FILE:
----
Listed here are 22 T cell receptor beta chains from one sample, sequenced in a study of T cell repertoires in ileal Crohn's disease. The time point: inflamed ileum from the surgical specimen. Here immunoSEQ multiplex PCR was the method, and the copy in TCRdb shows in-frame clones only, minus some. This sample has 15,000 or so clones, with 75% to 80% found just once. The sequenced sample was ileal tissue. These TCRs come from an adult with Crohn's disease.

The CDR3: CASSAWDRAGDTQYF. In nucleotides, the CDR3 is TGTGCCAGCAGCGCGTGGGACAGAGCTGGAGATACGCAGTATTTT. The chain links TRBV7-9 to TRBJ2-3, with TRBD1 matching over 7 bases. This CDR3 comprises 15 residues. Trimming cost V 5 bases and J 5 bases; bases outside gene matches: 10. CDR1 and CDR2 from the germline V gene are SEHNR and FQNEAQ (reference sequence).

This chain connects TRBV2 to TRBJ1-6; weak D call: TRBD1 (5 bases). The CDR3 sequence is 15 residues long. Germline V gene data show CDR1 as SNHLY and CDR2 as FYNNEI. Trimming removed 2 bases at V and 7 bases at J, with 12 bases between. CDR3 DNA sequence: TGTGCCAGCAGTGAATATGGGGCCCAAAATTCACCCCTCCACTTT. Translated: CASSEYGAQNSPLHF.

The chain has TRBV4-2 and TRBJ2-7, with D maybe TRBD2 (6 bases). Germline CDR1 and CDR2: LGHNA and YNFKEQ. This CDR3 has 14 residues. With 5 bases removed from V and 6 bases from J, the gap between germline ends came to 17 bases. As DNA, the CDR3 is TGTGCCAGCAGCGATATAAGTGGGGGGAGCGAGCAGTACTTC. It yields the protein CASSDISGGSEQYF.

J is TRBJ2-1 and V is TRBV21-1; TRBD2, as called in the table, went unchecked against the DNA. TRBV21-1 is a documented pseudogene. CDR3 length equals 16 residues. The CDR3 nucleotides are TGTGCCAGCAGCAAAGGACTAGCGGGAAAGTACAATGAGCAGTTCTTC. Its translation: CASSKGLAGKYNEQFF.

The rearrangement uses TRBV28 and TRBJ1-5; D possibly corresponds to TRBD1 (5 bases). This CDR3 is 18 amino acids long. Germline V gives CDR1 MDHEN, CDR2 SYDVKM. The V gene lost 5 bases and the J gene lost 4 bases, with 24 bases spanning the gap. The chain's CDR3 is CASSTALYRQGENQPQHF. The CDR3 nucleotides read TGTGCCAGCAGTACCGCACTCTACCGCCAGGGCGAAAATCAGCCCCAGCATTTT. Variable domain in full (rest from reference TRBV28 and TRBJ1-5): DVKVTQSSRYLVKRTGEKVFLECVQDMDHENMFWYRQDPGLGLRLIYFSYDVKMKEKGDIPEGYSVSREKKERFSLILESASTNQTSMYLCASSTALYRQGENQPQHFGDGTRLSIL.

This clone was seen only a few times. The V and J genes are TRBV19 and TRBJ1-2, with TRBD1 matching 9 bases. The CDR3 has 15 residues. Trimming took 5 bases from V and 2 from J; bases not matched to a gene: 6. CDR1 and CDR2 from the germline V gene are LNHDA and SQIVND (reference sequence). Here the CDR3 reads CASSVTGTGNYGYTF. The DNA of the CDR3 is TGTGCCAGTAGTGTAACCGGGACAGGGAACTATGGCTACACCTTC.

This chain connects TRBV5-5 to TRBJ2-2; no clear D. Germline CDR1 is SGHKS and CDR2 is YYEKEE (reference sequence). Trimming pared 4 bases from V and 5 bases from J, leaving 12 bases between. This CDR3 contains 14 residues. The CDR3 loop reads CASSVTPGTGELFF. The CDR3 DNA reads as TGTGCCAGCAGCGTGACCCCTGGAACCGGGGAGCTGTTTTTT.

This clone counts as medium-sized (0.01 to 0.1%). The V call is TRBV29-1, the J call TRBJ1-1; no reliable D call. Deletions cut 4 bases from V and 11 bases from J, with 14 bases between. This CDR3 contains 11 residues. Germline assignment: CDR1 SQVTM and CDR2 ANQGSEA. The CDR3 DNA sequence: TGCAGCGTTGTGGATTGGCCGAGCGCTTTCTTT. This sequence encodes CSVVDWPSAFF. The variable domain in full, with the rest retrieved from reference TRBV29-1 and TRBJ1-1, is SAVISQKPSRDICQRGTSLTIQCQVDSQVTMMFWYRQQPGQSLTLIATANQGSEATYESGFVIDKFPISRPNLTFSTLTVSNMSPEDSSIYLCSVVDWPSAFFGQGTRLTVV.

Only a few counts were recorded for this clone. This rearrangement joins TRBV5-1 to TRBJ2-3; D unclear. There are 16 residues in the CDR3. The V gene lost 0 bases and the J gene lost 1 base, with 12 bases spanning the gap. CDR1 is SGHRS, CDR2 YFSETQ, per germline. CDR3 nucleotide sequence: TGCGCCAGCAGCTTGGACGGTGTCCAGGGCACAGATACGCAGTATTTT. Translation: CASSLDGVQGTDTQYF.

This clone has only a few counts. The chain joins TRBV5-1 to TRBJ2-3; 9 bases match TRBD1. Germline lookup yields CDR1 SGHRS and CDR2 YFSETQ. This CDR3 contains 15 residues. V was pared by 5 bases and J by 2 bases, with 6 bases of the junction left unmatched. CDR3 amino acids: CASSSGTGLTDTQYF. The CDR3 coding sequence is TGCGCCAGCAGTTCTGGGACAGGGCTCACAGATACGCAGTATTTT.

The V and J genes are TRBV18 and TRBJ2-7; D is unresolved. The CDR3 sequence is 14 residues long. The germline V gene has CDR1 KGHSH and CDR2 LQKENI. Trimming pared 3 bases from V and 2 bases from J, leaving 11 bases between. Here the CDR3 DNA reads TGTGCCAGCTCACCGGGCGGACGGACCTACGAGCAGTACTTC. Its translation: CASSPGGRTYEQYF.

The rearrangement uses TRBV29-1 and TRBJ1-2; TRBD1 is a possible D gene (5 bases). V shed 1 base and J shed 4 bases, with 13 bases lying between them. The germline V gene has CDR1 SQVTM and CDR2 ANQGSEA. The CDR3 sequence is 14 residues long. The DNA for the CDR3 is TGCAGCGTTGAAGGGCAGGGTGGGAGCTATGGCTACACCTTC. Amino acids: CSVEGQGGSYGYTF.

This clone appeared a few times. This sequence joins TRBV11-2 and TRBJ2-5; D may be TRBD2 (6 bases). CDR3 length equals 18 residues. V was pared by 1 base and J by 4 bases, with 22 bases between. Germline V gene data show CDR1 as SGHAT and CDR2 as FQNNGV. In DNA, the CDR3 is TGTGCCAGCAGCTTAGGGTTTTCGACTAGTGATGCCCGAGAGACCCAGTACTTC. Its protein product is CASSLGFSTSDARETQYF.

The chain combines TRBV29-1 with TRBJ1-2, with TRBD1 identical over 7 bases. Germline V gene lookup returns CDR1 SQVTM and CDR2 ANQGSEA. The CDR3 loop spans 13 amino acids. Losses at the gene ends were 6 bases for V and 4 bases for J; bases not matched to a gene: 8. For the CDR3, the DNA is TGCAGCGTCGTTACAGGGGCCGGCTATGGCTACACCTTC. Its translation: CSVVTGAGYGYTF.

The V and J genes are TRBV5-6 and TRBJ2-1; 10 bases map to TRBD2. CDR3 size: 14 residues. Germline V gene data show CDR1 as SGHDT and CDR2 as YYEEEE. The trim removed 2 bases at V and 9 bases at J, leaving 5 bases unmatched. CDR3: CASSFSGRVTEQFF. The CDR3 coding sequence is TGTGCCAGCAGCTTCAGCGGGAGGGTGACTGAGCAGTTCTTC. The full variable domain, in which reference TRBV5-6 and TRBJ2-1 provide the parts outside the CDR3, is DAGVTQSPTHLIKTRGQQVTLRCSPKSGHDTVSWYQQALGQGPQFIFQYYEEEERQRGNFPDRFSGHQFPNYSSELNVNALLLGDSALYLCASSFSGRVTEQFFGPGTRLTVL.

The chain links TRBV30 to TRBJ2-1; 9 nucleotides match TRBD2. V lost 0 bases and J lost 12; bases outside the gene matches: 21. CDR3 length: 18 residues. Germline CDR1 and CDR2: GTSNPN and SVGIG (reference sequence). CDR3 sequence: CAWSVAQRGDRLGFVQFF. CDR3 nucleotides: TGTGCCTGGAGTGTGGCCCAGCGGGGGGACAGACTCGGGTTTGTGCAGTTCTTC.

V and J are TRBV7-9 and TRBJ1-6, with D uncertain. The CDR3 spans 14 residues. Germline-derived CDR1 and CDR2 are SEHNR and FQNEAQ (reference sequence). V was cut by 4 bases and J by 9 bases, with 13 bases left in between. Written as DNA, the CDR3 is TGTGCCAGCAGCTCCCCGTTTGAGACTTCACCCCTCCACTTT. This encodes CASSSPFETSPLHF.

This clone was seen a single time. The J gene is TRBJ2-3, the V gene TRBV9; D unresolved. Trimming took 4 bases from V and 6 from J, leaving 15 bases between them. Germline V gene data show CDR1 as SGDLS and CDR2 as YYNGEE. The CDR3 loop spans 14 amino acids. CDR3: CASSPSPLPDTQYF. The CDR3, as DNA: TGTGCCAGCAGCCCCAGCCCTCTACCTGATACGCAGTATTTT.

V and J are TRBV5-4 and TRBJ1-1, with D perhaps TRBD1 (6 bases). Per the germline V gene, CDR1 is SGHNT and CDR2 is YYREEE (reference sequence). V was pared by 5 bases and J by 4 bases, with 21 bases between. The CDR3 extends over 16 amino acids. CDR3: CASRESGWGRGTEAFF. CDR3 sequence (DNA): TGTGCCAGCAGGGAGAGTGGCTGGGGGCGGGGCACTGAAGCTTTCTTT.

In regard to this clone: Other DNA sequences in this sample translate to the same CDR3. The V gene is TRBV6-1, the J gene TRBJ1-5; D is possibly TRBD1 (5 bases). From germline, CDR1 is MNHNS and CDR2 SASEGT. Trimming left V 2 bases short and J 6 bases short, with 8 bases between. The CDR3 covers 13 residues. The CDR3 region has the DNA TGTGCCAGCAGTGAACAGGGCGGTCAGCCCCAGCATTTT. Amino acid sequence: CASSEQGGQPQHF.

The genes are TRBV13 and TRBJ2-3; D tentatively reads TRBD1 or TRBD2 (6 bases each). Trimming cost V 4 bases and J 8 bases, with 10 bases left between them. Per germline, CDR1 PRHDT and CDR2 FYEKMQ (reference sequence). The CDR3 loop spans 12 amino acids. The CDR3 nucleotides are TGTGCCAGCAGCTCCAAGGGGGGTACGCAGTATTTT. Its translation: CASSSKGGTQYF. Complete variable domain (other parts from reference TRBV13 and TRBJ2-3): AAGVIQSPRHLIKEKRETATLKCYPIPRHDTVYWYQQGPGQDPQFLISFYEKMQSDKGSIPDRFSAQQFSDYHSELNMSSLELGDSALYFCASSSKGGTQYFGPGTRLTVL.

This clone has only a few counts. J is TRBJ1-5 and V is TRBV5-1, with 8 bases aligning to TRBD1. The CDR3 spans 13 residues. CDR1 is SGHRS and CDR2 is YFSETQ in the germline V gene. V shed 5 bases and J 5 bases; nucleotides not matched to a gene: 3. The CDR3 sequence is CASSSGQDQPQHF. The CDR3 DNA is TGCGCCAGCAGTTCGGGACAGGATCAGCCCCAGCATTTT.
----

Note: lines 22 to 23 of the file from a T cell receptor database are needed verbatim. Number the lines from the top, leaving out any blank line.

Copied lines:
The genes are TRBV13 and TRBJ2-3; D tentatively reads TRBD1 or TRBD2 (6 bases each). Trimming cost V 4 bases and J 8 bases, with 10 bases left between them. Per germline, CDR1 PRHDT and CDR2 FYEKMQ (reference sequence). The CDR3 loop spans 12 amino acids. The CDR3 nucleotides are TGTGCCAGCAGCTCCAAGGGGGGTACGCAGTATTTT. Its translation: CASSSKGGTQYF. Complete variable domain (other parts from reference TRBV13 and TRBJ2-3): AAGVIQSPRHLIKEKRETATLKCYPIPRHDTVYWYQQGPGQDPQFLISFYEKMQSDKGSIPDRFSAQQFSDYHSELNMSSLELGDSALYFCASSSKGGTQYFGPGTRLTVL.

This clone has only a few counts. J is TRBJ1-5 and V is TRBV5-1, with 8 bases aligning to TRBD1. The CDR3 spans 13 residues. CDR1 is SGHRS and CDR2 is YFSETQ in the germline V gene. V shed 5 bases and J 5 bases; nucleotides not matched to a gene: 3. The CDR3 sequence is CASSSGQDQPQHF. The CDR3 DNA is TGCGCCAGCAGTTCGGGACAGGATCAGCCCCAGCATTTT.